Evaluation of a Reconstruction of Winter and Summer Temperatures in the Low Countries, AD 764–1998
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- Shabalova, M.V. & van Engelen, A.F.V. Climatic Change (2003) 58: 219. doi:10.1023/A:1023474032539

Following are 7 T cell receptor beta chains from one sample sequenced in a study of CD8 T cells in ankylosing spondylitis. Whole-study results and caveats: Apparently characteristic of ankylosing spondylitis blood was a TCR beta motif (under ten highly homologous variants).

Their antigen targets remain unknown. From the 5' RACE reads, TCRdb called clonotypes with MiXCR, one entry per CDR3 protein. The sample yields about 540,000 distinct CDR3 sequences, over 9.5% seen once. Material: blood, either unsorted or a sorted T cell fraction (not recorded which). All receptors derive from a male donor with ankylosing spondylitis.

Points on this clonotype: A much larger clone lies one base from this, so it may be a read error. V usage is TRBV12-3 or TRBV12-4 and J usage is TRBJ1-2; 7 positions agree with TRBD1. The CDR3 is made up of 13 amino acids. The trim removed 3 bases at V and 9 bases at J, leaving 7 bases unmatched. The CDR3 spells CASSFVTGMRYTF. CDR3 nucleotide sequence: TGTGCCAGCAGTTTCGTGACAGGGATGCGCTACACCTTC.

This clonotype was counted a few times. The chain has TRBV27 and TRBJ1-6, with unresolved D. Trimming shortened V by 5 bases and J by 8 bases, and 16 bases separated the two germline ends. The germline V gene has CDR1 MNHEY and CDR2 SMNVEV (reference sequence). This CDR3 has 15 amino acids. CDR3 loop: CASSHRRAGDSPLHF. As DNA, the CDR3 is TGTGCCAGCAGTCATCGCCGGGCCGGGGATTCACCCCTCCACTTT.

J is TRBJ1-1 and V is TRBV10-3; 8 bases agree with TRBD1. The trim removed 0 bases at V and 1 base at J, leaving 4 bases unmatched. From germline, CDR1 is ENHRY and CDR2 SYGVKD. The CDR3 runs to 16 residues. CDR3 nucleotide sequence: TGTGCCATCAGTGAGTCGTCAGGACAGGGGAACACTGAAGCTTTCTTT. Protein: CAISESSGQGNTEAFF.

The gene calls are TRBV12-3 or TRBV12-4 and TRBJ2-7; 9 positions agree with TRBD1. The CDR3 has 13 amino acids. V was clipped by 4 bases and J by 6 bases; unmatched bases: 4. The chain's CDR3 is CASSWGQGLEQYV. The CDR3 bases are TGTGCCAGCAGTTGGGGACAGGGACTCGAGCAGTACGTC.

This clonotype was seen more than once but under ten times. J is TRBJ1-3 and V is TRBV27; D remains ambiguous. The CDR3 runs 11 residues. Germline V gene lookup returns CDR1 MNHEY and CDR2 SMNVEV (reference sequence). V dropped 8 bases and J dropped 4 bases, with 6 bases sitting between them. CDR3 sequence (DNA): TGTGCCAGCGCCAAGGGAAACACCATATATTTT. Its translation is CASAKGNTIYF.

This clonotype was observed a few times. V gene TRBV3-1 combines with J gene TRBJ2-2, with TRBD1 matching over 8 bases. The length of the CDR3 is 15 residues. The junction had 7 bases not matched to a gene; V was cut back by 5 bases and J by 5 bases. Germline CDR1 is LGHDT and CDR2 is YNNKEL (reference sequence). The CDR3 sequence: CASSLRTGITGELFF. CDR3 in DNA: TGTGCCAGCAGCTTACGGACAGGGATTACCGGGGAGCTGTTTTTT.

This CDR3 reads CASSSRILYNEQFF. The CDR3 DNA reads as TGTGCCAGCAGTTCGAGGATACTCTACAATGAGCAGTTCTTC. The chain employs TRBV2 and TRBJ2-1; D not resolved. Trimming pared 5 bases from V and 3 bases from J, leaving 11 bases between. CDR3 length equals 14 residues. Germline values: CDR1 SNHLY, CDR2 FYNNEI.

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A new reconstruction of winter and summer temperatures in the Low Countries(the present-day Netherlands and Belgian Flanders), based upon documentary evidence from AD 764 to 1705 and extended by observationsto 1998, is compared with relevant paleo series from the European network. The Low Countries Temperature (LCT) reconstruction is well supported by existing evidence in both seasons from about 1300 onwards,on timescales ranging from annual to centennial.The spectral analysis confirms that the dominant oscillations in the LCT have counterparts in the independent data and that most of theperiodicities characteristic for the instrumental segment of the LCT are preserved in the reconstruction. Throughout thisperiod of reliable reconstruction there was no detectable inhomogeneity of the variances in either seasons.Prior to about 1300, there are few sources that can be used to evaluate LCT. It was possible to add some support for the LCT on decadal andcentennial timescales for the 12th and 13th centuries. However, there is no independent data for the first three centuriesof the reconstruction.The LCT series exhibits significant season-dependent variability on bidecadal and centennial timescales. The seasonality is particularly remarkable in the 10th and 15th centuries which were – on average – warm in the summer and cold in the winter.The 20th century was by far (three standard errors) the warmest century of the last millenniumin terms of winter temperatures, while the 13th century was warmest in terms of summer temperatures (by the narrow margin of one standard error).In both seasons, the coldest centennial period was centered around 1600. The present results place the reconstructed LCT series withinthe existing paleoclimatic network, and provide an insight into temperature variability in the Low Countries through the centuries.